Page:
Earlier this year, Aaron Goldenberg’s short film “Til Life Do Us Part” was a semifinalist at the Oscar-qualifying Rhode Island International Film Festival.
Goldenberg’s “Jewish identity” is evident in the film, which is about Barnaby (G.W. Bailey, of “The Closer”) and Timothy (Miles Anderson, of “La La Land”), 70-year-old best friends who make a suicide pact to spite the world and end it all before a disease does. When Timothy unexpectedly chooses to live instead, Barnaby accuses him of betraying the sacred suicide pact, corrupting their friendship.
Goldenberg was born in South Africa and raised Conservative in Orlando, Florida, by religious parents. He said the film is “100% rooted in who I am as a Jew and based on religion, and lack thereof.”
The film’s main theme is about friendship. It’s about the limits between two friends, and delves into how both life and death threaten to tear them apart. However, it could instead prove to be the glue that will keep them together.
“Life is worth living with a good friend, even though there is no guarantee you’ll be together forever,” Goldenberg said. “As Jews, we have such a deep sense of community … being part of something greater than yourself; with what friendship truly is.”
Goldenberg said that although his film was completed just before the COVID-19 pandemic began, he thinks now is the perfect time for this type of story.
“In this whole lockdown …,” he said, “being isolated is awful ... friends are such a wonderful rich part of being alive.”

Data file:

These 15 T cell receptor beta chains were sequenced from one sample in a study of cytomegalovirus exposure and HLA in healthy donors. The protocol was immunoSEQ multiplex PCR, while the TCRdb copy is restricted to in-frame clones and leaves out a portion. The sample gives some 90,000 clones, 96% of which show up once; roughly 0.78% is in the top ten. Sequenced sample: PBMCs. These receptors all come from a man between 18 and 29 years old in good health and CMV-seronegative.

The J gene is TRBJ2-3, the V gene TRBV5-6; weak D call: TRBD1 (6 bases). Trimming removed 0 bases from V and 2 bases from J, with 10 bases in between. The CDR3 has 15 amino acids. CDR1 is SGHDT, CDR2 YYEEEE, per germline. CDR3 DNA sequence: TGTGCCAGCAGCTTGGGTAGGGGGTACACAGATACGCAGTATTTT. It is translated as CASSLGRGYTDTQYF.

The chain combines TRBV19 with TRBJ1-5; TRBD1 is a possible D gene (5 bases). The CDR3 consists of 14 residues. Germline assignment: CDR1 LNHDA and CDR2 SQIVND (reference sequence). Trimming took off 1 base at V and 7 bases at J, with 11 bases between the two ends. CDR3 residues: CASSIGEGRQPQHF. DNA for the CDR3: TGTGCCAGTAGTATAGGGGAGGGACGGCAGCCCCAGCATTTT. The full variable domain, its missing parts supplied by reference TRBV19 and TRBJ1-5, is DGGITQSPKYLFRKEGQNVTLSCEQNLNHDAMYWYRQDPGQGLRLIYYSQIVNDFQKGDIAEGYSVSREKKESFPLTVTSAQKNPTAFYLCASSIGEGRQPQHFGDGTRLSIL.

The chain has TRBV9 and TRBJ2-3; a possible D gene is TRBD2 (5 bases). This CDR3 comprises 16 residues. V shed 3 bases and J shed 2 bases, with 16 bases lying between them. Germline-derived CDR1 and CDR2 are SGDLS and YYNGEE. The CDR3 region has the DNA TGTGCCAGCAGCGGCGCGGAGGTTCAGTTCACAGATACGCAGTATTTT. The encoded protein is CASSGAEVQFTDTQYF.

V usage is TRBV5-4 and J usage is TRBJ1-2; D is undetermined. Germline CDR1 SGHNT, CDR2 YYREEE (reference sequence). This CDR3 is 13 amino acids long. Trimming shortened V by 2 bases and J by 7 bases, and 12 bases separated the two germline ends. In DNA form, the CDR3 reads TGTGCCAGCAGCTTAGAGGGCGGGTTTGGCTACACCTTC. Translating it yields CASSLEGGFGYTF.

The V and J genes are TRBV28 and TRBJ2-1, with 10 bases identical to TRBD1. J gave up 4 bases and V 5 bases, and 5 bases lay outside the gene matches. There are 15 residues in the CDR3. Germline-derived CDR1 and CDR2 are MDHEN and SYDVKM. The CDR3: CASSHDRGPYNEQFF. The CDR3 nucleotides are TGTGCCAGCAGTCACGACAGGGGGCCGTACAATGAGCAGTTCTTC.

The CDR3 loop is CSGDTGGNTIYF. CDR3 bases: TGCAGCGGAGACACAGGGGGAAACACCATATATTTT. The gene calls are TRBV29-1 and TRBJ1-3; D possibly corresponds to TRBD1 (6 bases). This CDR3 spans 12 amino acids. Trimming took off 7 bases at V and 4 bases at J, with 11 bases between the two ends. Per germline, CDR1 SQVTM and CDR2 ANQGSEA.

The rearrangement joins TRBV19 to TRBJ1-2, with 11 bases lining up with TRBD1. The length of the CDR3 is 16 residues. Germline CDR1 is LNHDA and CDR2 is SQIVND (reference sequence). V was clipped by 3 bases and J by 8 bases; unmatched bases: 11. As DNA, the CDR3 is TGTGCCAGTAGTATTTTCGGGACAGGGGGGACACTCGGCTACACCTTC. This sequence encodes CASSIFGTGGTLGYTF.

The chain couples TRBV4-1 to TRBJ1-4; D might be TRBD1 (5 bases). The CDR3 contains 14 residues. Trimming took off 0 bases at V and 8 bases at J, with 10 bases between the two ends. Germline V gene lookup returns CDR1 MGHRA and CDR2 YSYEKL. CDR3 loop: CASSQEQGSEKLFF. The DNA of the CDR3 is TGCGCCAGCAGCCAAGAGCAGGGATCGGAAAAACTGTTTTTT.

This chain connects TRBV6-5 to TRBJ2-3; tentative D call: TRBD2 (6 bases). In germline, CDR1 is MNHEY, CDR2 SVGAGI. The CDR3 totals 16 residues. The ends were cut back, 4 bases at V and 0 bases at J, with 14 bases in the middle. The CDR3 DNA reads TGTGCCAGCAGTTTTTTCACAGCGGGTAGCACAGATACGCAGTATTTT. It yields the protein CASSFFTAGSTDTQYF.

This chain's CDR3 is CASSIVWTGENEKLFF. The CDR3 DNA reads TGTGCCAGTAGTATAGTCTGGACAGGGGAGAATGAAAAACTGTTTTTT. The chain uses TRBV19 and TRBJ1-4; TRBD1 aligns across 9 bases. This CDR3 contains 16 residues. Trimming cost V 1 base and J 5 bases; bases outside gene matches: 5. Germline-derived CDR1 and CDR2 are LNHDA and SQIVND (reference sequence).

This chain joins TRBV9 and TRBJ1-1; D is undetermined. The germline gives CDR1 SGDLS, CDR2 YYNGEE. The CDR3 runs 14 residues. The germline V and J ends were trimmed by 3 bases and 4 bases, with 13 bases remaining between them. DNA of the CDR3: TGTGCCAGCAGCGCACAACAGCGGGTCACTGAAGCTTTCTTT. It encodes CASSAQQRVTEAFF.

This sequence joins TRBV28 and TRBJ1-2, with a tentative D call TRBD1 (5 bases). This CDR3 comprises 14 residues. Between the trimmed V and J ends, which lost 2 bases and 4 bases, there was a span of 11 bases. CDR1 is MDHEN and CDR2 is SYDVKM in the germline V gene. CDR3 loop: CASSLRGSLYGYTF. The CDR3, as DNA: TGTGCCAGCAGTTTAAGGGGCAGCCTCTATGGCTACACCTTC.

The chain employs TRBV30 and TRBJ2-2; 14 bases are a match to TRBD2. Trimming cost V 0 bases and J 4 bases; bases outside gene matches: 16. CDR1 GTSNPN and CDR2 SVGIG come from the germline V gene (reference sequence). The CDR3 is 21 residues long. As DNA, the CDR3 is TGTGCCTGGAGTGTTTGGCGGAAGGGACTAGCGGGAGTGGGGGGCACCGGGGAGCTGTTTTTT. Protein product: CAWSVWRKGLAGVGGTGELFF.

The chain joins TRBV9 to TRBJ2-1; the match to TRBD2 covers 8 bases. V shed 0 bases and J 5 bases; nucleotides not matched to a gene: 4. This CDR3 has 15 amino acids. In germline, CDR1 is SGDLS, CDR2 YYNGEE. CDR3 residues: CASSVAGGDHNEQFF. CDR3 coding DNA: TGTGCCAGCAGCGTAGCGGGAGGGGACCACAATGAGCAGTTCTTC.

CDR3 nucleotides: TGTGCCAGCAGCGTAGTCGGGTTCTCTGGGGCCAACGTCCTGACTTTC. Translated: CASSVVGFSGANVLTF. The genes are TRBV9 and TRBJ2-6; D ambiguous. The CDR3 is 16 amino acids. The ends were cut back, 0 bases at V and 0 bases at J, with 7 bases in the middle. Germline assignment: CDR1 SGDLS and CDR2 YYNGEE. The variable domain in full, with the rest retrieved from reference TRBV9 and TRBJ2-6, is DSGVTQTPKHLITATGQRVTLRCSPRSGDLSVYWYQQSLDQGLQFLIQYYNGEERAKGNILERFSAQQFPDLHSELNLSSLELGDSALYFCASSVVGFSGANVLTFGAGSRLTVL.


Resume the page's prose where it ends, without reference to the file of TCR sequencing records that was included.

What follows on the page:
Goldenberg wants the audience to take away from his short film, which was co-written with American Film Institute Conservatory screenwriting alum Ariane Hahusseau, the idea that “life is worth living” and how, ironically, through death, these two may find a reason to live after all.
“I want people to leave this film thinking about it, and I want them to revel in the fact that they enjoyed a film about suicide … we want people to feel more comfortable talking about suicide,” he said.
The film was Goldenberg’s thesis for the American Film Institute Conservatory, in Los Angeles, which he attended after he was honorably discharged with the rank of sergeant after three years in the Israel Defense Forces.
The film has won numerous awards, including an Honorable Mention at the prestigious Prague International Indie Film Festival for Best Student Male Director, and Best Short Film at the Andromeda Film Festival in Istanbul. The film premiered in October at the AFI Fest.
“I hear all the time that the film has a lot of heart in it,” Goldenberg said, “one of the highest forms of a compliment to me!”
To learn more about “Til Life Do Us Part,” including upcoming online screenings, go to www.lifedouspart.com.
SETH CHITWOOD is a freelance writer from Barrington. He recently graduated from the American Film Institute with a Master’s Degree in Screenwriting. He is the creative director of the production company Angelwood Pictures. Reach him at his website, www.sethchitwood.com.